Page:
Telephone versus Email Correspondence

This could be generational, but in the same way that it’s no longer optional for hotels to exercise green practices, it’s no longer optional for hotels to embrace email as a preferred method of communication.  I understand the hesitation – there’s a fear that a true personal connection is lost when communicating exclusively by email.  That may well have been true when email was simply fashionable.  But now that email is the most dominant method of communication in history, and clearly here to stay, those who believe no personal connections can be made electronically are simply in denial.

And here’s the irrational leap that Gen-Y workers, and other adapters across the generations may make.  If your hotel continues to phone first, or phones when the client has only emailed to that point, or phones when it would be far more expeditious to email, or phones simply to initiate some voice contact, I will make the assumption that your hotel is not renovated, that it’s layered in brown tile and wood paneling, that there are no flat screen TVs to be found.

It’s not a fair leap at all.  The point is – the telephone is an old fashioned way to communicate.  I refute anyone who says it’s not possible to make a personal connection via email.  There are people I call friends, even close friends, whose voice I haven’t heard in many moons, but to whom I feel entirely close.  The same goes for many of my clients and hotel partners. 

Do not think of me as antisocial.  Nothing could be further from the truth.  In fact, there’s no type of communication I value more than the face-to-face interaction.  I will instruct any hotel sales person – if you can get an in-person appointment with one of your clients, it’s the equivalent of twenty telephone conversations.  Grab it!  But the next layer of communication is not the phone – it’s email.  With email, you have my undivided attention, but on my schedule.  I will respond to every email – even solicitation emails – when I’m able.  I can’t say the same for voicemails.  If I spent even two minutes on the phone with every hotel that I’m engaged with today, I’d need a week each day to field the calls.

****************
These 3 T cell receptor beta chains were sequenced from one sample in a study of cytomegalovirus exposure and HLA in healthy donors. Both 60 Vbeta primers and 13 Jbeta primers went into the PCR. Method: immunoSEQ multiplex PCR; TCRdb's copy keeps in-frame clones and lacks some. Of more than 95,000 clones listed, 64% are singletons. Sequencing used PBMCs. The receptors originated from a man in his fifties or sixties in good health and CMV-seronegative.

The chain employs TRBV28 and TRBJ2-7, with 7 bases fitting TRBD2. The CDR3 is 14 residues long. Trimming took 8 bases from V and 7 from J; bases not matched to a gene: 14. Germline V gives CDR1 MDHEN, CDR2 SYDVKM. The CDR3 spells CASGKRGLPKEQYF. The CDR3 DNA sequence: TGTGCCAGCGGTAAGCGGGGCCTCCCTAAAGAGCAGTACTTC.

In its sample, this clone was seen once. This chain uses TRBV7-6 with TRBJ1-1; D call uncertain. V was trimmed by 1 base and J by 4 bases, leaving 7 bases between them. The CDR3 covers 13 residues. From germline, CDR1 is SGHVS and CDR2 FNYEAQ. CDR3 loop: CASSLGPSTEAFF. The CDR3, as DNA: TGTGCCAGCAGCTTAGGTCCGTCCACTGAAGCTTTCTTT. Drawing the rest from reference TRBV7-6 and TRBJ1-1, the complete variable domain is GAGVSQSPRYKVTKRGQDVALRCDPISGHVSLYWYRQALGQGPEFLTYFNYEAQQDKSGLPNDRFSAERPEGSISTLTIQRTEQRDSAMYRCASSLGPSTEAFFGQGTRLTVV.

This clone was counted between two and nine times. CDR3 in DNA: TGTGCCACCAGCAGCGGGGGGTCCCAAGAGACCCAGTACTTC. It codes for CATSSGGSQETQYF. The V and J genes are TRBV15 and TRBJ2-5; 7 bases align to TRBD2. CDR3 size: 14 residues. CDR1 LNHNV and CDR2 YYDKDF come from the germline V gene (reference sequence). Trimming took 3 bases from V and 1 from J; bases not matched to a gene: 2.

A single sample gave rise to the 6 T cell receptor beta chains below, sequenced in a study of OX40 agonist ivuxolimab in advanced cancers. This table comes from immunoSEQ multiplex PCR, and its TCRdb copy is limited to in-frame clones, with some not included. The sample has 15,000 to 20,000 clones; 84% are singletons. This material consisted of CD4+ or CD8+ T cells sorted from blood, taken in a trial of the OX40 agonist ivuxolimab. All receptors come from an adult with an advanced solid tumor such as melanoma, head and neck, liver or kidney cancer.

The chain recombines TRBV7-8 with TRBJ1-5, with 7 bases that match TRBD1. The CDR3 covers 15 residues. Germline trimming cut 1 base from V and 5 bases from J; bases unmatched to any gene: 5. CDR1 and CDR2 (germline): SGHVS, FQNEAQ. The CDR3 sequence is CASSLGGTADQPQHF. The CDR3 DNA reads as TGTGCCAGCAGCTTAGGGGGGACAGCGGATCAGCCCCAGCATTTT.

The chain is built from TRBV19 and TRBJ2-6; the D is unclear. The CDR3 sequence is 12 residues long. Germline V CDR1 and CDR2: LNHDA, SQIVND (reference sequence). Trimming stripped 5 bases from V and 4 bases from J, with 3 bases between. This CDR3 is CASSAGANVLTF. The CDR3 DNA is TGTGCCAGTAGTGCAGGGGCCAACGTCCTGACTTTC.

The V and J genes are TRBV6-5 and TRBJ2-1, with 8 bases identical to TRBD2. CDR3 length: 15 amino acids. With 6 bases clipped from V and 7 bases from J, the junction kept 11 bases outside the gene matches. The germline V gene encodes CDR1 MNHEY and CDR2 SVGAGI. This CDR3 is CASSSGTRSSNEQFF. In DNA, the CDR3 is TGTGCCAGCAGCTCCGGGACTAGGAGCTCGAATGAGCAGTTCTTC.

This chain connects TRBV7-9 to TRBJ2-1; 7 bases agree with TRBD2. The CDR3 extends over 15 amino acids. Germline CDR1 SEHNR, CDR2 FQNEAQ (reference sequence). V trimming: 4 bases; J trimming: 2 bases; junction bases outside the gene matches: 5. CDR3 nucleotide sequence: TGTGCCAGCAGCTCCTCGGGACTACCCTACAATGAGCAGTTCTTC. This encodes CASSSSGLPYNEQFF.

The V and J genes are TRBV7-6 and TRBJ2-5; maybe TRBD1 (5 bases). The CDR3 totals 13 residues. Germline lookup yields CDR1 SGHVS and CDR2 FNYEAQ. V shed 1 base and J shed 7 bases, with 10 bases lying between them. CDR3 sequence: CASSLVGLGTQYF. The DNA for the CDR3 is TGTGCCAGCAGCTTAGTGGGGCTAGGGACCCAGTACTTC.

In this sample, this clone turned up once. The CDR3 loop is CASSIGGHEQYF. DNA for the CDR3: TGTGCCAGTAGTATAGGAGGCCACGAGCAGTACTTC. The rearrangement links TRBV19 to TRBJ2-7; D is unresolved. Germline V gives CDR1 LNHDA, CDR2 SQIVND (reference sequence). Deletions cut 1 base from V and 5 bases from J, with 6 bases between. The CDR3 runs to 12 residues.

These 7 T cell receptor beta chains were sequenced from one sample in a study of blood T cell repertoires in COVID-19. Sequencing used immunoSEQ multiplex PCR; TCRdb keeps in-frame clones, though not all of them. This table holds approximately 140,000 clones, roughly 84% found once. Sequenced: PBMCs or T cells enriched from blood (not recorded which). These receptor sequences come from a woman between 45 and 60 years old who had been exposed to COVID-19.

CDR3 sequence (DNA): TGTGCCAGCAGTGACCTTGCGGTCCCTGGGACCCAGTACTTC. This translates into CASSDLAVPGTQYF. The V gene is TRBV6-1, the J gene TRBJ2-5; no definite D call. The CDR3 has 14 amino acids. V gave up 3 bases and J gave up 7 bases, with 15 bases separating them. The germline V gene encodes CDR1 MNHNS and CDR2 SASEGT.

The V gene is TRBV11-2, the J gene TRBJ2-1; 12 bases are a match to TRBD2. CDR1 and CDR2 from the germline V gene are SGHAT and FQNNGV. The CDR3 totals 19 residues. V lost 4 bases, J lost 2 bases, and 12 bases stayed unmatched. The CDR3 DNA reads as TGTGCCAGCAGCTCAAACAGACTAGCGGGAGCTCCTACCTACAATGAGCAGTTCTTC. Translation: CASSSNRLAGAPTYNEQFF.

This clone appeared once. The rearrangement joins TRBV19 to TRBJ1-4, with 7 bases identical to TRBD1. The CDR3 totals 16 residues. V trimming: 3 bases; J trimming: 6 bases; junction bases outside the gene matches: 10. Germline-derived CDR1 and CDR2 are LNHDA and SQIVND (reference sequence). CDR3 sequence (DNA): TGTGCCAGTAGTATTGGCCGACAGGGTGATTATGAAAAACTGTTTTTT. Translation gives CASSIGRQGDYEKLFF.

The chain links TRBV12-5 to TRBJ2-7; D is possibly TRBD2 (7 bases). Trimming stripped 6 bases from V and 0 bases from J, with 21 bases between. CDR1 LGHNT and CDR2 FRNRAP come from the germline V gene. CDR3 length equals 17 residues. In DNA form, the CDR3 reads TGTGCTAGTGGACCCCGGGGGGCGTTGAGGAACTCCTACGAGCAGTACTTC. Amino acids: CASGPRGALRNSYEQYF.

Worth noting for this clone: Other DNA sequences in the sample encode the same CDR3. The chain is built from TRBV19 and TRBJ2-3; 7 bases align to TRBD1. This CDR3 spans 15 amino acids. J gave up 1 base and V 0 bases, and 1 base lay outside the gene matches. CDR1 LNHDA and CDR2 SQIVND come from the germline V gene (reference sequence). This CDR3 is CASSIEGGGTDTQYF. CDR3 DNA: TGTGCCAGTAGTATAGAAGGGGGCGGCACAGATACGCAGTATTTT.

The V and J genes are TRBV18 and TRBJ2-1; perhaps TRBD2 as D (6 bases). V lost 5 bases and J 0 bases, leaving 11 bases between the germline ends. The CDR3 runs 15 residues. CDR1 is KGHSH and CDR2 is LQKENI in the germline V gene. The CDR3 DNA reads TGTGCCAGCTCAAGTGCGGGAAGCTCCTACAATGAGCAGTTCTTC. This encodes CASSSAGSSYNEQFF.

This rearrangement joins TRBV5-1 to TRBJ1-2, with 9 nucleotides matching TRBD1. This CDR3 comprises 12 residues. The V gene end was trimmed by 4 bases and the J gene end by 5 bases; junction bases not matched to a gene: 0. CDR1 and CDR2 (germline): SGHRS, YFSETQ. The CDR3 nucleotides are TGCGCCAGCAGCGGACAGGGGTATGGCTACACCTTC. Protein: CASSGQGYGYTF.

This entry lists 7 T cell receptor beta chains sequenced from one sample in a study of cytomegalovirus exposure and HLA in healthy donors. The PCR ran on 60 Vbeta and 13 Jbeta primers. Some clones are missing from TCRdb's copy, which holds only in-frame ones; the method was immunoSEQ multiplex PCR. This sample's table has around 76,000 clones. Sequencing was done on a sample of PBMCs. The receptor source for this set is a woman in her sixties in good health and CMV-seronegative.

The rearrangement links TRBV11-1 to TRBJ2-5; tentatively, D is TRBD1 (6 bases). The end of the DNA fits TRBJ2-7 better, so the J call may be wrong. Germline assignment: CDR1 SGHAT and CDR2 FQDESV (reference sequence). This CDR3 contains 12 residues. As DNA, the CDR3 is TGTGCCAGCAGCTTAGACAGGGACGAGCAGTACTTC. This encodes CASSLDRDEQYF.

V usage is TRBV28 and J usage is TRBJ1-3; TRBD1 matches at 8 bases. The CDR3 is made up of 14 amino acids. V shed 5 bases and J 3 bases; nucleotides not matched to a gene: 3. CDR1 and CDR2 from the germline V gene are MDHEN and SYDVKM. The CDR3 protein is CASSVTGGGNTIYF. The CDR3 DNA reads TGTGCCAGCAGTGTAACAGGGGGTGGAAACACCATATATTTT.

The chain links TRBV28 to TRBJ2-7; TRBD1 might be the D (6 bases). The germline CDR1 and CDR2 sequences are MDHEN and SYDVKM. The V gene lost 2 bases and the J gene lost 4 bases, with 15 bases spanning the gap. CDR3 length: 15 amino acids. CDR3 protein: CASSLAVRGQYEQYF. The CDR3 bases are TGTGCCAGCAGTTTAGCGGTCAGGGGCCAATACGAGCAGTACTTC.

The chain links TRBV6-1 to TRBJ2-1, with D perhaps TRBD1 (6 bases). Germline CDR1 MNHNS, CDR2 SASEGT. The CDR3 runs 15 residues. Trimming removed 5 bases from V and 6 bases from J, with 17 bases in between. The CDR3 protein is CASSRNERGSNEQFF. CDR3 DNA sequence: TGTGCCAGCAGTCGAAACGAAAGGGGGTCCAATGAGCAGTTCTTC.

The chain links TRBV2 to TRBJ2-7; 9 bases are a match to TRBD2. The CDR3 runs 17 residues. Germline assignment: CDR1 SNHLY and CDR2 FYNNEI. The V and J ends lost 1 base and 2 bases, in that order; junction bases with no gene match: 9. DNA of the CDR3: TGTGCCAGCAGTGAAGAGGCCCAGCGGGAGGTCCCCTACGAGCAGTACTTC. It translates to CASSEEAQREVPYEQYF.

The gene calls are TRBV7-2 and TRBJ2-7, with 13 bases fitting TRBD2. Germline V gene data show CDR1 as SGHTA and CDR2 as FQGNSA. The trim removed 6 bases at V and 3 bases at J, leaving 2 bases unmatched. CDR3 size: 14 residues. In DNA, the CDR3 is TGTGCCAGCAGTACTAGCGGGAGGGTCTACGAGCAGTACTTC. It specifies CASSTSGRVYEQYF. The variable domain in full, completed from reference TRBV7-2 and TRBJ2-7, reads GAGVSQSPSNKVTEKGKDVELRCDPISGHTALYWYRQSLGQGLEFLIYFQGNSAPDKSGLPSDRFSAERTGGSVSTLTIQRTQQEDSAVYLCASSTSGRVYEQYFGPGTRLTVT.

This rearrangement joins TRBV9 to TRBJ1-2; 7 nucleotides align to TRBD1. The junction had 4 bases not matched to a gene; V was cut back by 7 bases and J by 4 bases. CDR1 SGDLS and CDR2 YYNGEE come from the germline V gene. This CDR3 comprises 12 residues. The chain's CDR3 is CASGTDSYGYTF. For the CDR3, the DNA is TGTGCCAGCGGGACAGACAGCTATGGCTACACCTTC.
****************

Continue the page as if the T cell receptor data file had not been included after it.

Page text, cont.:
The telephone has devolved into a rather unnatural form of communication.  From business to dating – it’s becoming antiquated at a rapid rate.  What faces is the person making on the other end of the phone line?  What emails is he or she reading while we’re talking?  Where have I caught them since I’ve assuredly reached their cell phone?  Are they driving?  Crossing the street?  Dare I suggest in the bathroom?

Phone calls may continue to regress where it literally becomes an invasion of privacy.  Emails can never interrupt.  Emails don’t come at the wrong time because they come on my time.  Emails don’t put people on the spot.  Emails don’t catch me off guard.  And most importantly, emails are on record.

How many times have I had a fifteen minute phone conversation with a hotel about important concessions and contractual terms for one of my clients where I’ve closed our chat with, “And would you mind sending me an email with all of those details?”  If I don’t, where’s the accountability?  Who recorded what we’ve discussed?  Don’t I owe it to my clients to make sure I understand the hotel correctly?

For a host of reasons, hotels must trust email not so much as a supplement to the phone, but inevitably as the phone’s replacement.

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